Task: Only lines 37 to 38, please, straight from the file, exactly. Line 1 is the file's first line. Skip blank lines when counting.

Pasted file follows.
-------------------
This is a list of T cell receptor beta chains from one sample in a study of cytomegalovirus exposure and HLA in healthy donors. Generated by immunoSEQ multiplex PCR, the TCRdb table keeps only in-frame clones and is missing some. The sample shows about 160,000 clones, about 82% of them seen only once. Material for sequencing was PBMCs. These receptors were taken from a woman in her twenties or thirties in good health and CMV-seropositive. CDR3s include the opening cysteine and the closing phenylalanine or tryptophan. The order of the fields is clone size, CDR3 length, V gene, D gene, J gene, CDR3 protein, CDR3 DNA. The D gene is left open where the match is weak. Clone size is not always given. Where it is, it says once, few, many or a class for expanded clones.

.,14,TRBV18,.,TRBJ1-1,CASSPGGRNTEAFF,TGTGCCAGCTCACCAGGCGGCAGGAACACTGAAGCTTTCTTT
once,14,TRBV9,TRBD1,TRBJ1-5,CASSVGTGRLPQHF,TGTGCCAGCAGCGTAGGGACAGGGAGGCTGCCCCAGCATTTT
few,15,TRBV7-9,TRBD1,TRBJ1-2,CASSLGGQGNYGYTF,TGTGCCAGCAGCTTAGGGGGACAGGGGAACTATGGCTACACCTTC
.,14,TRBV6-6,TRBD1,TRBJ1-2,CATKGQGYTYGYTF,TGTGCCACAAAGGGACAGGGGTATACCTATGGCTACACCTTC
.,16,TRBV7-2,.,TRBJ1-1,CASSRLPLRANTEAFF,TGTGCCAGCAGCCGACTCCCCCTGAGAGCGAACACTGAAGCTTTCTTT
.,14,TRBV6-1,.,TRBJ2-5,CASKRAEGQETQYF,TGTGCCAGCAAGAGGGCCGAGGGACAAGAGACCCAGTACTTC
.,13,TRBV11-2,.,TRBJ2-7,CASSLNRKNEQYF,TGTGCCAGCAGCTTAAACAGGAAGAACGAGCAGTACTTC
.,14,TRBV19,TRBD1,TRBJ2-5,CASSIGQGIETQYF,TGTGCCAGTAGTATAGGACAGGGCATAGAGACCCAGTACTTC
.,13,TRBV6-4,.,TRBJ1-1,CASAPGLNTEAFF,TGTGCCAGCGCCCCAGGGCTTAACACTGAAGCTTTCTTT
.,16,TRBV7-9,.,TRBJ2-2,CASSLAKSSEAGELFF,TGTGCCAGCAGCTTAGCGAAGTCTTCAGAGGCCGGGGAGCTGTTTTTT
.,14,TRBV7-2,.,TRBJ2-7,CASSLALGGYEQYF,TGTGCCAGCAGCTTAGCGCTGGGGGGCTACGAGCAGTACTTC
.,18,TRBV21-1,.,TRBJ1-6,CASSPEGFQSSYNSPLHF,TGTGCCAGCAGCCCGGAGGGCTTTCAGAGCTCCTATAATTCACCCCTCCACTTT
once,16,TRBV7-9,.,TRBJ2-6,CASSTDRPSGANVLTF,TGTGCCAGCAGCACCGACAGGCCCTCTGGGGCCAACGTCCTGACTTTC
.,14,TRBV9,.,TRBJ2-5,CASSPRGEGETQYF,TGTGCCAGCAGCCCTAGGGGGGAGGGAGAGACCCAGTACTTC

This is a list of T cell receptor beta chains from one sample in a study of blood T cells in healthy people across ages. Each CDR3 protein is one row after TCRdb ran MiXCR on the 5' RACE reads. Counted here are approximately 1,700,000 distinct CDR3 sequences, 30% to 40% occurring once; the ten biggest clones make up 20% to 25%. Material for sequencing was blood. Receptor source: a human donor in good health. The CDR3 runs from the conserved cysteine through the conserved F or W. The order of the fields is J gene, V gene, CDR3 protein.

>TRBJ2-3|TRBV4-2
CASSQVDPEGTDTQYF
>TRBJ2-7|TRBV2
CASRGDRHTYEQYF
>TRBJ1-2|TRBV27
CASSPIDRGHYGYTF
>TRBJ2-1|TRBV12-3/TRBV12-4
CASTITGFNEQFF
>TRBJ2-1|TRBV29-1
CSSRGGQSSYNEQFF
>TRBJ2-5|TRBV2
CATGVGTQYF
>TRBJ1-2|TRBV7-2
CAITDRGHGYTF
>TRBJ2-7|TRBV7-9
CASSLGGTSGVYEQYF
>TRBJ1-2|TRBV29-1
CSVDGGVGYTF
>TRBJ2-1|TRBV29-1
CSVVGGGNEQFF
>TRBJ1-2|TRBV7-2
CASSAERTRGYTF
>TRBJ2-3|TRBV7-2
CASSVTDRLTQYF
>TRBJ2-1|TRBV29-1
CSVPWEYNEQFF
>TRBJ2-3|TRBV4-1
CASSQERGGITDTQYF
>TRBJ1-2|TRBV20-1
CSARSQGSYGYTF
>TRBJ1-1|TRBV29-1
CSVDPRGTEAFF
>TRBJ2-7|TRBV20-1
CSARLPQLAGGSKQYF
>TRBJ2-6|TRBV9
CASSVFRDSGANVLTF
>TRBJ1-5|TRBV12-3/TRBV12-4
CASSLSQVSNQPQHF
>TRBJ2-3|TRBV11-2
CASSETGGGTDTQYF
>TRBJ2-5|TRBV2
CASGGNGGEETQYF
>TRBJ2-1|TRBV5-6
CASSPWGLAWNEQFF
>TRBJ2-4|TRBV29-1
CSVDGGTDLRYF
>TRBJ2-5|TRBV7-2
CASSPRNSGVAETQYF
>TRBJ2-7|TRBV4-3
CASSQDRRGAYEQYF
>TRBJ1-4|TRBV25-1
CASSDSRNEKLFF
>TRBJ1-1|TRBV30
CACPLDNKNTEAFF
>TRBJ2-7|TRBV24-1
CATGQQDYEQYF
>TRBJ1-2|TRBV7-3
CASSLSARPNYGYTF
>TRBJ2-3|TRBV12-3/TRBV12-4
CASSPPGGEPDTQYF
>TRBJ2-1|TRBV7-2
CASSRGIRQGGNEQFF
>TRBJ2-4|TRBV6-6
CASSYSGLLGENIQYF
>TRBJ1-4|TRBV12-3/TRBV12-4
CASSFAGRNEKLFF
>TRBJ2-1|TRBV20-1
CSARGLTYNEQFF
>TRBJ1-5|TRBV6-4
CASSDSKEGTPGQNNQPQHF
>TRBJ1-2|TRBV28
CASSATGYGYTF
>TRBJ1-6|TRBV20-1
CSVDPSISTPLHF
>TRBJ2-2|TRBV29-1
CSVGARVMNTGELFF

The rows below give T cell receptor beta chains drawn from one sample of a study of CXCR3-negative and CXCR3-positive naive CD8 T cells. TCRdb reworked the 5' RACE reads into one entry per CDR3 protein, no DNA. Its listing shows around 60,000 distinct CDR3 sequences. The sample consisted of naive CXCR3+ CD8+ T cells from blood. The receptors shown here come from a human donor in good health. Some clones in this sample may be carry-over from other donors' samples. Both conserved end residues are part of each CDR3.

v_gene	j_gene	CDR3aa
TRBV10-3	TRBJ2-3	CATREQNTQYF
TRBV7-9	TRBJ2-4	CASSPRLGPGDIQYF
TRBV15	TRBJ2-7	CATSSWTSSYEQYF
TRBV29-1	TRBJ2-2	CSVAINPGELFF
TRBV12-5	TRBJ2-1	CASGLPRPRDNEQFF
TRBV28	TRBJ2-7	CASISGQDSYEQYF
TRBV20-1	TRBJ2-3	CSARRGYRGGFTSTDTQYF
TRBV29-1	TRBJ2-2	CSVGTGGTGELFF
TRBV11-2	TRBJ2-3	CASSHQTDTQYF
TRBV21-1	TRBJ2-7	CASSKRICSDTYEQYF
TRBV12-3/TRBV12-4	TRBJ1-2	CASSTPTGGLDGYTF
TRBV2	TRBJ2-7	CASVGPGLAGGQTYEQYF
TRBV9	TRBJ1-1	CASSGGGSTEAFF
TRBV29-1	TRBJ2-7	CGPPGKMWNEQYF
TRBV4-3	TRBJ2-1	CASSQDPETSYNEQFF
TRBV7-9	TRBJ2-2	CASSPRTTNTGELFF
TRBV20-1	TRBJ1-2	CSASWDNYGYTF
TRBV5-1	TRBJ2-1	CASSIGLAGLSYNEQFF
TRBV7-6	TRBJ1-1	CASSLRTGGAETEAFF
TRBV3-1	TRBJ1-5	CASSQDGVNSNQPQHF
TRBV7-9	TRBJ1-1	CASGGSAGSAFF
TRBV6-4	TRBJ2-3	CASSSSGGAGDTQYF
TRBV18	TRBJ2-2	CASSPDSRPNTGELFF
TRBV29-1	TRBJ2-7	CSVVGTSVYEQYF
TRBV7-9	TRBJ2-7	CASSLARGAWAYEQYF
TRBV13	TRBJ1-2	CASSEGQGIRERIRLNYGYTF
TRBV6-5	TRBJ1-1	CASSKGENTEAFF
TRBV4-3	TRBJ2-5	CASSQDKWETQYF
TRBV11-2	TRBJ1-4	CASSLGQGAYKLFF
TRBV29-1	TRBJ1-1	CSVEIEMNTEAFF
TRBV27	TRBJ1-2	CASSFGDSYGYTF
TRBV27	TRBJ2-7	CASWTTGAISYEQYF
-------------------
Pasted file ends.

>TRBJ1-2|TRBV7-2
CASSAERTRGYTF